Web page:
I don't shop there much, but Kohl's is really good about discounting damaged merch, even items already deeply discounted. And I agree with another comment that Penny's associates tend to be really helpful and will tell you when something is going on sale (since everything goes on sale within a few weeks of release at JCP it's probably not a big deal for them!)

    Developing relationships with SAs at Origins can reap some good benefits. The associate I deal with always notifies me of special store only deals and sends me a post card when they gauge that I'm probably low on something.

    I'll also add about Sephora–they have a fantastic return policy. So even if you can't get a sample, if something doesn't work for you or is the wrong color, etc., they'll take it back! They're also really helpful with finding out of stock merch at another location or online.

    I'm the total opposite of you in shopping style. I prefer to go with my mom because she has great taste and loves an 8 hr spree as much as I do. I usually go out focused on certain things and get totally sidetracked by sales racks. I try to plan to stores I want to visit rather than the items I want to buy. If I get one thing on my list I'm usually happy!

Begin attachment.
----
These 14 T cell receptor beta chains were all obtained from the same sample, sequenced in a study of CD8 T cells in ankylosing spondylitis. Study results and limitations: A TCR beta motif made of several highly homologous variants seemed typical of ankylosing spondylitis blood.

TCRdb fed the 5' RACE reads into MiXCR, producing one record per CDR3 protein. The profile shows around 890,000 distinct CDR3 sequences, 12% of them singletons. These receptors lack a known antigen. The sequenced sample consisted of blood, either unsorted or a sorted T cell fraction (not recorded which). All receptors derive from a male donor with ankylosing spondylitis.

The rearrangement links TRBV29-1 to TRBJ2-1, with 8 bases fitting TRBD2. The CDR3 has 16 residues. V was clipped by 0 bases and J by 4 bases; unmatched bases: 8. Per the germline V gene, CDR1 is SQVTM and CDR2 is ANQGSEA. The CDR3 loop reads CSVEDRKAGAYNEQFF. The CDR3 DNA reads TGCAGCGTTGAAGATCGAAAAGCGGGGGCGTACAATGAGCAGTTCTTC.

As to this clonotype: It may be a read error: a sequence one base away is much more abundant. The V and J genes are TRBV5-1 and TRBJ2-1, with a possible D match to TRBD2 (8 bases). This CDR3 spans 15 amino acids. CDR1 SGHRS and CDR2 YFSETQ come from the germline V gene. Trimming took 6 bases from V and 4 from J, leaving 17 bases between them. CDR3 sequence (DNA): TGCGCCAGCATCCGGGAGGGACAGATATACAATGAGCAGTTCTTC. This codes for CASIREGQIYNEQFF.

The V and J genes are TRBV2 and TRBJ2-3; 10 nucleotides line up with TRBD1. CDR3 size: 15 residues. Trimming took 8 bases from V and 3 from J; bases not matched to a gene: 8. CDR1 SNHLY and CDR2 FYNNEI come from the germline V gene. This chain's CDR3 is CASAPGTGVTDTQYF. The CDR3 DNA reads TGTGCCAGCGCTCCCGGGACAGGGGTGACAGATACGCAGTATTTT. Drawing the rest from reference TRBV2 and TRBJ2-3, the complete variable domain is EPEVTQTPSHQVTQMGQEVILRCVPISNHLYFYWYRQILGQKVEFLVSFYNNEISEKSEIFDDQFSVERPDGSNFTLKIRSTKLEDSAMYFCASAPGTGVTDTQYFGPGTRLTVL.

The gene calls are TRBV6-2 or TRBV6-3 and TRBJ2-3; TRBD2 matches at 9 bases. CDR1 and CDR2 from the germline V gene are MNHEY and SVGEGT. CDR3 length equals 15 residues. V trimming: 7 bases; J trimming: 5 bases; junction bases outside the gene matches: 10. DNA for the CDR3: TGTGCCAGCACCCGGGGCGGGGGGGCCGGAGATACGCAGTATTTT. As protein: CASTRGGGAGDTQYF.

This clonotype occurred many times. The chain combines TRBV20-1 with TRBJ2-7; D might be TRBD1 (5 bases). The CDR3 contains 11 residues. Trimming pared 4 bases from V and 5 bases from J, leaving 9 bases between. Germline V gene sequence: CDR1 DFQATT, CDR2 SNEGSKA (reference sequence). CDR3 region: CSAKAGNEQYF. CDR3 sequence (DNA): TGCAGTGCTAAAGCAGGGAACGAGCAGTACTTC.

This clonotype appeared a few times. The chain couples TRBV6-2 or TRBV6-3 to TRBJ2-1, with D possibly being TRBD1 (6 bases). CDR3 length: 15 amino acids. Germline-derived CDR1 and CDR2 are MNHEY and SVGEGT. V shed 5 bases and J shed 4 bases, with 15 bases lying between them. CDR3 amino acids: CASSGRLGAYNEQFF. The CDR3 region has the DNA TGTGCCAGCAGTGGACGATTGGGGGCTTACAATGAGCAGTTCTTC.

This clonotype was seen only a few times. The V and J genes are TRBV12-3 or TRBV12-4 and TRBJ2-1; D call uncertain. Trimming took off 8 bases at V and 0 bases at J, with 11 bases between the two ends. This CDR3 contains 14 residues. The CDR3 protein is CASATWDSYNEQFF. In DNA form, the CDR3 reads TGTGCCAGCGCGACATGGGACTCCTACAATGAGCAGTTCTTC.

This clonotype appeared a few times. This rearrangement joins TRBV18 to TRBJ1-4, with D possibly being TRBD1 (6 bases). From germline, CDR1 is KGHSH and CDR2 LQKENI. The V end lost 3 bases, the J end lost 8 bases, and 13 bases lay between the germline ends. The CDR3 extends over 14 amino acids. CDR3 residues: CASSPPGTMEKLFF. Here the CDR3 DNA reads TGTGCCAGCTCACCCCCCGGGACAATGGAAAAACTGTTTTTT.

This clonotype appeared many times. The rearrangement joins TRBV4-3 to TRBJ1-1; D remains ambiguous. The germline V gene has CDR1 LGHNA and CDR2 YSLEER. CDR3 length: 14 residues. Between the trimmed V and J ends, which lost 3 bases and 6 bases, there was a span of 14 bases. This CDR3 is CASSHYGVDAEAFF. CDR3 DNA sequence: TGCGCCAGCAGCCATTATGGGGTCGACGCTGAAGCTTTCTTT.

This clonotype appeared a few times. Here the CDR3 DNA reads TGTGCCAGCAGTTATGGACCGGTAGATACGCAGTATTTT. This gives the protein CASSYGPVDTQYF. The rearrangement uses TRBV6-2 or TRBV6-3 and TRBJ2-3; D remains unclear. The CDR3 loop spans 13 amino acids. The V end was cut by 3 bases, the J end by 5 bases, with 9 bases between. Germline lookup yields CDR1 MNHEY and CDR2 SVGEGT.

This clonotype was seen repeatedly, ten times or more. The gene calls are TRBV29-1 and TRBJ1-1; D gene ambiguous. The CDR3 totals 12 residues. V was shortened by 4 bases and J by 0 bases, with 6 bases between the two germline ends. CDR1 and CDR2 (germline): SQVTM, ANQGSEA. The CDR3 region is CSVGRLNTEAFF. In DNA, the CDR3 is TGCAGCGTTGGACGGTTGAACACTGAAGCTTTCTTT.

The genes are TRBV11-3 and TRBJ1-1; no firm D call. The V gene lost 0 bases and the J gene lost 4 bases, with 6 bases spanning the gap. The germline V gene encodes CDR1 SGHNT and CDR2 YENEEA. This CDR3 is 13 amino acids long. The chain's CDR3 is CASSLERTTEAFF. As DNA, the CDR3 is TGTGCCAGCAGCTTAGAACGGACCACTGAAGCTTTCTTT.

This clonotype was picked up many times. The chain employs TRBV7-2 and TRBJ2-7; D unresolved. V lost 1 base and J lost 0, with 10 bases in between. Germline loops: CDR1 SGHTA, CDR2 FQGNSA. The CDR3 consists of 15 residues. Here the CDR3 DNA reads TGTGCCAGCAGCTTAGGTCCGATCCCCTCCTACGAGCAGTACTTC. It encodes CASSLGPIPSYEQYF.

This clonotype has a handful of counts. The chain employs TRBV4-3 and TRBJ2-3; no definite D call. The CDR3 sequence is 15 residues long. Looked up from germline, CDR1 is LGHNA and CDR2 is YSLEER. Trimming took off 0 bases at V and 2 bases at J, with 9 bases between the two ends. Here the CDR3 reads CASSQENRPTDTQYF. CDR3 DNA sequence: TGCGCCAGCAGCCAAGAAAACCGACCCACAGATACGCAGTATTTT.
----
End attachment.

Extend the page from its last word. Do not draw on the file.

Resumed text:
• Charlotte

    My mom worked as a sales associate at a small specialty women's store for 20 years. The great joy of her day was helping someone put together an outfit–bringing them just the thing that would bring the item they were trying on to life. As a result, she had a raft of customers who would only allow her to wait on them. This is probably an experience from another time for most of us, unless we've found a great small store (my friend Cheryl gets phone calls from "her" SA at one store, when "something just perfect" for her comes in.)